Shelton’s Sobh helps propel UB robotics success

For over a year, University of Bridgeport (UB) robotics specialists — under the tutelage of Shelton’s own Dr. Tarek Sobh — partnered with Stratford-based Advanced Robot Solutions (ARS) to help customize ARS’ FURo-D service robotics.

The result — Amazon selected the FURo-D robot and the ARS/UB integrated controller as its first to showcase Amazon Web Services’ (AWS) recently released cloud robotics platform, RoboMaker, at the just-concluded 2019 International Consumer Electronics Show (CES) in Las Vegas, Nev.

“This was amazing, but unexpected,” said Sobh, UB executive vice president and dean of the College of Engineering, Business & Education, about how the project started to where it ended — at the CES, what the local resident called the “Super Bowl” for innovators and breakthrough technologies for 50 years — the global stage where next-generation innovations are introduced to the marketplace.

In early 2017, Paul McManus, ARS CEO, approached UB’s robotics group to help customize the company’s FURo-D service robots for different clients and operations. The FURo-D robot is one of ARS’ most circulated artificial intelligence service robots, serving patrons at airports, children hospitals, courthouses, trade shows and other venues.

By November 2018, Sobh and Patel had been awarded a research grant by ARS, with research and development activities being conducted in the RISC lab by UB engineering students under the pair’s tutelage.

The University of Bridgeport is among the first few universities in the world to use AWS RoboMaker and integrate it with service robots, and the UB/ARS displayed robotic platform was the sole mobile AI robotic platform at the Amazon Exposition Suite at CES.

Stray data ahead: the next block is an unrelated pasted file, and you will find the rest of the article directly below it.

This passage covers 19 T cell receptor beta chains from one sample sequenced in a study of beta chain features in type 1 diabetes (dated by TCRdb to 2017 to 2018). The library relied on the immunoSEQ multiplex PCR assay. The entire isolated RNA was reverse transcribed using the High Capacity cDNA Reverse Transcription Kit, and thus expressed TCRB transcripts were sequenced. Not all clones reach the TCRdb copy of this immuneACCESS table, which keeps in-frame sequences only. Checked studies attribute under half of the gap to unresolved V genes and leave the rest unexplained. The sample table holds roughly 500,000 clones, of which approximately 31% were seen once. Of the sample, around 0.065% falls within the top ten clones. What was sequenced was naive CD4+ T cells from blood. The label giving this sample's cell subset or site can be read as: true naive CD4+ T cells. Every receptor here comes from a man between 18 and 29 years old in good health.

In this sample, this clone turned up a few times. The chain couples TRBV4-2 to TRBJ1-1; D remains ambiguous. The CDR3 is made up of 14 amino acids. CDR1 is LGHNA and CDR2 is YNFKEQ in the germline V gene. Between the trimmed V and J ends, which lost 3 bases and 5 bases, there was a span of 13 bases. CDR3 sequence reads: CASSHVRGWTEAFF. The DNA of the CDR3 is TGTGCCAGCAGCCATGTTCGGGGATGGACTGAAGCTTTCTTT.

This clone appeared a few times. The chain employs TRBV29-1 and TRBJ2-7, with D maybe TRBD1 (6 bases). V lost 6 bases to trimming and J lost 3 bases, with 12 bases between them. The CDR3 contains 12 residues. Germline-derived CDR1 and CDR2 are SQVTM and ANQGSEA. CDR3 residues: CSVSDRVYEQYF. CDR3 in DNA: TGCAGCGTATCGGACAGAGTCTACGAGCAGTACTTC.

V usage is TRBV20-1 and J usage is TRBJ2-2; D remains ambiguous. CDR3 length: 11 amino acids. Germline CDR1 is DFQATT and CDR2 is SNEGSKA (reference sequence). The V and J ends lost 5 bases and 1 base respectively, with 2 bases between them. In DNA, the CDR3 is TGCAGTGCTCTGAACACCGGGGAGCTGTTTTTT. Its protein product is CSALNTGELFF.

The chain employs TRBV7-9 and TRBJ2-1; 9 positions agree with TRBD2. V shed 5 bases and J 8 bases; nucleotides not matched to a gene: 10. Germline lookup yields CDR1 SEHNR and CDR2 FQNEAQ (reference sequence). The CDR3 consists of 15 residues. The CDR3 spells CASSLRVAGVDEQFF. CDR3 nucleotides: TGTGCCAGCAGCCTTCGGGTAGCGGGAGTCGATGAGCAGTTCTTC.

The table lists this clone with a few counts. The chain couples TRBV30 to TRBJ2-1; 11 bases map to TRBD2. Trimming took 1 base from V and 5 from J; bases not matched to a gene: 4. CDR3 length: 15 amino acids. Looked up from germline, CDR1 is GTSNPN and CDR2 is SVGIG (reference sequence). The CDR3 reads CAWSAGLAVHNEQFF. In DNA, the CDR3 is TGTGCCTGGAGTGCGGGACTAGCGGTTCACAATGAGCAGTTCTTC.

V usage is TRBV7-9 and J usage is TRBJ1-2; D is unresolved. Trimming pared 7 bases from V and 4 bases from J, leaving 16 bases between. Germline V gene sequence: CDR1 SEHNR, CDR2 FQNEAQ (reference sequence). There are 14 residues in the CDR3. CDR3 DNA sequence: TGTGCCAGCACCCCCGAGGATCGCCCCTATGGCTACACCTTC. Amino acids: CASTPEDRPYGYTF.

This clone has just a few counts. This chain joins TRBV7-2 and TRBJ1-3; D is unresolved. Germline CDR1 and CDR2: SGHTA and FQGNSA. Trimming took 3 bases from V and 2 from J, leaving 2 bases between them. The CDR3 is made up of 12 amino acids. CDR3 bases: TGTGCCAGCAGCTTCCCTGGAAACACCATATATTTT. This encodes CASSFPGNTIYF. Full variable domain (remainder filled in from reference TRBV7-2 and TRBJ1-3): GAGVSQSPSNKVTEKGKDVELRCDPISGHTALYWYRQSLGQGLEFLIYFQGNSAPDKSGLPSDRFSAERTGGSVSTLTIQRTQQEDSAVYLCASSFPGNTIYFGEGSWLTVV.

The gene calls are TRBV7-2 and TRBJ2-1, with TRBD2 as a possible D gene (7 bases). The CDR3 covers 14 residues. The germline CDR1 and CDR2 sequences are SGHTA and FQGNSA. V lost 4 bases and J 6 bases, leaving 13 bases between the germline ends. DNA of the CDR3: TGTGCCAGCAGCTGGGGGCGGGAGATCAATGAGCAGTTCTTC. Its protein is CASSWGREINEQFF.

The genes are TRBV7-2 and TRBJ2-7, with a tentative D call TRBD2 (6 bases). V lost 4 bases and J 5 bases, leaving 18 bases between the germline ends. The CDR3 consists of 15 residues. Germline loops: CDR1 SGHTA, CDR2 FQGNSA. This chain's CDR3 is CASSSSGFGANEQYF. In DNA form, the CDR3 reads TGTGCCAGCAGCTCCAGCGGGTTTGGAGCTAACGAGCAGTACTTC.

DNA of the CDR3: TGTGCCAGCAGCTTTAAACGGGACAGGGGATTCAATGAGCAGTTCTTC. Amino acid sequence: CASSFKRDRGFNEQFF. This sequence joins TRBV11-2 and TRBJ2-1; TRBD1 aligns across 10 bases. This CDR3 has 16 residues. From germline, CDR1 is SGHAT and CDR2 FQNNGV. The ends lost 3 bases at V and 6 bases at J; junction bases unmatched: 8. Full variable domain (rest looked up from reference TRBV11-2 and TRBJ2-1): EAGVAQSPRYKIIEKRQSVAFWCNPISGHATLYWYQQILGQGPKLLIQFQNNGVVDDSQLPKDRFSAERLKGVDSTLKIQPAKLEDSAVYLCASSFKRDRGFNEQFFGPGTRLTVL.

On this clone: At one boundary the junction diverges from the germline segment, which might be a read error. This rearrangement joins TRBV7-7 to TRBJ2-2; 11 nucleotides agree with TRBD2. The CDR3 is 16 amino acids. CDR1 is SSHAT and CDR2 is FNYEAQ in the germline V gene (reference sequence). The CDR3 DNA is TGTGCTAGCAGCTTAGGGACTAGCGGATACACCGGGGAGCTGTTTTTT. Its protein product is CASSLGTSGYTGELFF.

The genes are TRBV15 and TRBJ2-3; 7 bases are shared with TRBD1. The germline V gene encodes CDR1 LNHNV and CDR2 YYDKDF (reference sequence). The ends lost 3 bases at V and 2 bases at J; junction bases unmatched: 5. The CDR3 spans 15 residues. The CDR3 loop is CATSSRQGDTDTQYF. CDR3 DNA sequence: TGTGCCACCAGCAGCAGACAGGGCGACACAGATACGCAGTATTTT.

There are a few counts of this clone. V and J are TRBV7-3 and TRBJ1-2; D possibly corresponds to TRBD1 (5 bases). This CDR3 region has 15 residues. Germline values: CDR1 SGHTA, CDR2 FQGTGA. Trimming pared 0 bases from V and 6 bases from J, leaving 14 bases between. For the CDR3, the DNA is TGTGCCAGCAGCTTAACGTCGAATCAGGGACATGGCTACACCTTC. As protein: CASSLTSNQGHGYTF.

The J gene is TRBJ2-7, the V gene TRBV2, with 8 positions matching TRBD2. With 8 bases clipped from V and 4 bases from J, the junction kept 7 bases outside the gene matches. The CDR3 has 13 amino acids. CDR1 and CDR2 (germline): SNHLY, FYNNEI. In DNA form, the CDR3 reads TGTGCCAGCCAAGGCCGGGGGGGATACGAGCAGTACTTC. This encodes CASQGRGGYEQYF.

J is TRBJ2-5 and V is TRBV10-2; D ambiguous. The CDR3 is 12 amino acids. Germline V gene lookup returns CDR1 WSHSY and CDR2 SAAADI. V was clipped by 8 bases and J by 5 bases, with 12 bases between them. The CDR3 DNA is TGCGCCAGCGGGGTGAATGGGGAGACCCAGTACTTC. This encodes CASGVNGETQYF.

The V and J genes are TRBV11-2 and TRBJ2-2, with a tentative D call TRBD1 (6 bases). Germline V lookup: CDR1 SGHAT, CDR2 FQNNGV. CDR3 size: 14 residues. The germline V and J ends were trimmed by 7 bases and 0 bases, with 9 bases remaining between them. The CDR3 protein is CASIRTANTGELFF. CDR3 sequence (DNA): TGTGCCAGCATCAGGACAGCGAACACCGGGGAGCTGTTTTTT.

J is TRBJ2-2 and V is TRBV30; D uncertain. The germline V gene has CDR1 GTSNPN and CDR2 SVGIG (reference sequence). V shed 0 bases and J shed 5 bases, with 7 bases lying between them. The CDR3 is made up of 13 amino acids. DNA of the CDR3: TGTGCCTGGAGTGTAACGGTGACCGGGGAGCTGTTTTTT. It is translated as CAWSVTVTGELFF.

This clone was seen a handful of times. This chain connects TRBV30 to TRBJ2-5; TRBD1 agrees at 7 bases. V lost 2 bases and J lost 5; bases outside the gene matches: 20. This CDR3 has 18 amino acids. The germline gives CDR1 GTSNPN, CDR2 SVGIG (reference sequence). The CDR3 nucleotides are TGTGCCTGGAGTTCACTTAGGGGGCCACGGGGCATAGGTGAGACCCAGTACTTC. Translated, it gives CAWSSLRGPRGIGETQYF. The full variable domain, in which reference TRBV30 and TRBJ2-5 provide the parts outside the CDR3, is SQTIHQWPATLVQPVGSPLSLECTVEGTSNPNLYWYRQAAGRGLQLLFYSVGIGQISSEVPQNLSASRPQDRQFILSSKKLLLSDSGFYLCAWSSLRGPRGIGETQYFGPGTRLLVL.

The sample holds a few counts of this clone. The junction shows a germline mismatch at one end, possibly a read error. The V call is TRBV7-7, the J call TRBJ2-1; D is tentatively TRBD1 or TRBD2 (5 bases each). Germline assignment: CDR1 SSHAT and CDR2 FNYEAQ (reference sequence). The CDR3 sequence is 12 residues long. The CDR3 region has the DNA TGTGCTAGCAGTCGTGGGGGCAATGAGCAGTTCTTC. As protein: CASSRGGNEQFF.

During this collaborative effort, Sobh said Amazon began eyeing the work, ultimately deciding to see what the applications could be when joining it with cloud computing.

“When this started, we considered it just another R&D project,” said Sobh, adding that UB’s robotics department has contracts with various companies and even the federal government.

Then Amazon got involved, and Sobh said as the work progressed, with the results so promising, Amazon officials asked if the work could be completed in time for the CES. With only a few weeks left before the CES, Sobh admitted he felt the job was too enormous.

“But this was such an amazing opportunity — to bring our work to CES — we just pushed it. There were a lot of nights without any sleep, but we made the deadline, and there we were. It was amazing,” said Sobh.

Pritesh Bhavsar, a UB RISC lab graduate student, worked with ARS and the Amazon RoboMaker team to integrate the FURo-D robot’s native software and AWS RoboMaker seamlessly, implementing capabilities such as CloudWatch, Amazon Lex, Amazon Polly and Sumerian.

Due to the success and interest of thousands of participants at CES, UB’s RISC lab., ARS,

and Amazon have agreed to start working on expanding their collaborative research and development efforts to support the growing demand of humanoid and mobile robots in the service industry.

Robotics, according to Sobh, has long been one of UB’s School of Engineering’s areas of research excellence.

Sobh founded the Robotics, Intelligent Sensing and Control (RISC) Lab at UB in 1995. He continues to direct its research, along with co-director Dr. Sarosh Patel, assistant professor of computer and science and engineering.

Over the past decade, Sobh said the lab’s growth has exploded, establishing the department as an international powerhouse in robotics. And while hundreds of students have come through the lab — many going on to incredible success in the field both in the United States and internationally — Sobh said he takes incredible pride in the work the lab does in local communities.

“We do so many cool things,” said Sobh, noting the lab’s creation of the STEM bus, which recently visited the FIRST Lego League championships late last year at Shelton High, as well as creation of technology and engineering courses at 19 schools, including in Shelton, throughout the state.

“That is a very distinctive characteristic about our program,” said Sobh. “We really want to be involved with the community, with the schools, not-for-profits. That is a value of ours, to give back. It’s an incredible feeling.”